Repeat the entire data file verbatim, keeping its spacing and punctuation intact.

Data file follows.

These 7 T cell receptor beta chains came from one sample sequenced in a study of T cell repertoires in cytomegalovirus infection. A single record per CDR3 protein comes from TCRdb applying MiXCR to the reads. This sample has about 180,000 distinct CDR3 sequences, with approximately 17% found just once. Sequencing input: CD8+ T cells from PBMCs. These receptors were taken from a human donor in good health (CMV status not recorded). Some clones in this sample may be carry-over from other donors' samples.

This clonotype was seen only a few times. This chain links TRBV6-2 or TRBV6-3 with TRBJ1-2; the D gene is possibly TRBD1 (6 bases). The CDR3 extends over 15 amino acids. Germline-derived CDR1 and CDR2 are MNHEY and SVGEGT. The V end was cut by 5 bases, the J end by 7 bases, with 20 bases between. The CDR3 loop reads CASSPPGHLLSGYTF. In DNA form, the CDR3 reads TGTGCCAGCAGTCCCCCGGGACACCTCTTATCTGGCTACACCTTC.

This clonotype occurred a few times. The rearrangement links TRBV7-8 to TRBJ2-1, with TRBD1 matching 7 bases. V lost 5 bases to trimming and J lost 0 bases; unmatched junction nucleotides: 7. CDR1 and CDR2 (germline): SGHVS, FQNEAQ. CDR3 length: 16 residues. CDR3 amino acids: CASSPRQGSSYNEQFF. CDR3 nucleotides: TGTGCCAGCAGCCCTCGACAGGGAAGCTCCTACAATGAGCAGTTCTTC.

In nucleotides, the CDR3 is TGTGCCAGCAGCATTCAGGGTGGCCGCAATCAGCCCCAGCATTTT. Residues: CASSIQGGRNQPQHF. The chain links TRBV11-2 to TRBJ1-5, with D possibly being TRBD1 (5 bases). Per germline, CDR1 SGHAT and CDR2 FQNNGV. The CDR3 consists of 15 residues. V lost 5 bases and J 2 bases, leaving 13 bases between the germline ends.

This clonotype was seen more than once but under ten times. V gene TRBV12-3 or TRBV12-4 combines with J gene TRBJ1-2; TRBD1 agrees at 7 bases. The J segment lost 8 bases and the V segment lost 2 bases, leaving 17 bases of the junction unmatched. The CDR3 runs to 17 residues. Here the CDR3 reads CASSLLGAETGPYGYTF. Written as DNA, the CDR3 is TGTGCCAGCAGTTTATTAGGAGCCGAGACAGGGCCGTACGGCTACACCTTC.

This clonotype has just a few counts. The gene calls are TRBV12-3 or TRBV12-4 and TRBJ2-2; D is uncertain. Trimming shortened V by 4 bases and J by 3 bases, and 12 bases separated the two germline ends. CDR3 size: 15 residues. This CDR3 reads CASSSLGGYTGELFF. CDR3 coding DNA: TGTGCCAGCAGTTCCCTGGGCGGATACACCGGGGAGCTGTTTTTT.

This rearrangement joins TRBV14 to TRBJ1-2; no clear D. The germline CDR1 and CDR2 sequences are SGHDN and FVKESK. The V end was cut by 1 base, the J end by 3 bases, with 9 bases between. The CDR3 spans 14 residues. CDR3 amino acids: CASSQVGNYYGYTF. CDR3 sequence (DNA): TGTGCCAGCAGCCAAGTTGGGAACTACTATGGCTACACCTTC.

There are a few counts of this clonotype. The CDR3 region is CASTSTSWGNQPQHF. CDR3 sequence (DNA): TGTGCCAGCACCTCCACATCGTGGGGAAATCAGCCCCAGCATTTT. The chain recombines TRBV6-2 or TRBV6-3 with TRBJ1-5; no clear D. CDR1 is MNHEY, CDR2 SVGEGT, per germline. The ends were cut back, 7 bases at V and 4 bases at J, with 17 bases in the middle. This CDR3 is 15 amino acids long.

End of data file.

These 7 T cell receptor beta chains came from one sample sequenced in a study of T cell repertoires in cytomegalovirus infection. A single record per CDR3 protein comes from TCRdb applying MiXCR to the reads. This sample has about 180,000 distinct CDR3 sequences, with approximately 17% found just once. Sequencing input: CD8+ T cells from PBMCs. These receptors were taken from a human donor in good health (CMV status not recorded). Some clones in this sample may be carry-over from other donors' samples.

This clonotype was seen only a few times. This chain links TRBV6-2 or TRBV6-3 with TRBJ1-2; the D gene is possibly TRBD1 (6 bases). The CDR3 extends over 15 amino acids. Germline-derived CDR1 and CDR2 are MNHEY and SVGEGT. The V end was cut by 5 bases, the J end by 7 bases, with 20 bases between. The CDR3 loop reads CASSPPGHLLSGYTF. In DNA form, the CDR3 reads TGTGCCAGCAGTCCCCCGGGACACCTCTTATCTGGCTACACCTTC.

This clonotype occurred a few times. The rearrangement links TRBV7-8 to TRBJ2-1, with TRBD1 matching 7 bases. V lost 5 bases to trimming and J lost 0 bases; unmatched junction nucleotides: 7. CDR1 and CDR2 (germline): SGHVS, FQNEAQ. CDR3 length: 16 residues. CDR3 amino acids: CASSPRQGSSYNEQFF. CDR3 nucleotides: TGTGCCAGCAGCCCTCGACAGGGAAGCTCCTACAATGAGCAGTTCTTC.

In nucleotides, the CDR3 is TGTGCCAGCAGCATTCAGGGTGGCCGCAATCAGCCCCAGCATTTT. Residues: CASSIQGGRNQPQHF. The chain links TRBV11-2 to TRBJ1-5, with D possibly being TRBD1 (5 bases). Per germline, CDR1 SGHAT and CDR2 FQNNGV. The CDR3 consists of 15 residues. V lost 5 bases and J 2 bases, leaving 13 bases between the germline ends.

This clonotype was seen more than once but under ten times. V gene TRBV12-3 or TRBV12-4 combines with J gene TRBJ1-2; TRBD1 agrees at 7 bases. The J segment lost 8 bases and the V segment lost 2 bases, leaving 17 bases of the junction unmatched. The CDR3 runs to 17 residues. Here the CDR3 reads CASSLLGAETGPYGYTF. Written as DNA, the CDR3 is TGTGCCAGCAGTTTATTAGGAGCCGAGACAGGGCCGTACGGCTACACCTTC.

This clonotype has just a few counts. The gene calls are TRBV12-3 or TRBV12-4 and TRBJ2-2; D is uncertain. Trimming shortened V by 4 bases and J by 3 bases, and 12 bases separated the two germline ends. CDR3 size: 15 residues. This CDR3 reads CASSSLGGYTGELFF. CDR3 coding DNA: TGTGCCAGCAGTTCCCTGGGCGGATACACCGGGGAGCTGTTTTTT.

This rearrangement joins TRBV14 to TRBJ1-2; no clear D. The germline CDR1 and CDR2 sequences are SGHDN and FVKESK. The V end was cut by 1 base, the J end by 3 bases, with 9 bases between. The CDR3 spans 14 residues. CDR3 amino acids: CASSQVGNYYGYTF. CDR3 sequence (DNA): TGTGCCAGCAGCCAAGTTGGGAACTACTATGGCTACACCTTC.

There are a few counts of this clonotype. The CDR3 region is CASTSTSWGNQPQHF. CDR3 sequence (DNA): TGTGCCAGCACCTCCACATCGTGGGGAAATCAGCCCCAGCATTTT. The chain recombines TRBV6-2 or TRBV6-3 with TRBJ1-5; no clear D. CDR1 is MNHEY, CDR2 SVGEGT, per germline. The ends were cut back, 7 bases at V and 4 bases at J, with 17 bases in the middle. This CDR3 is 15 amino acids long.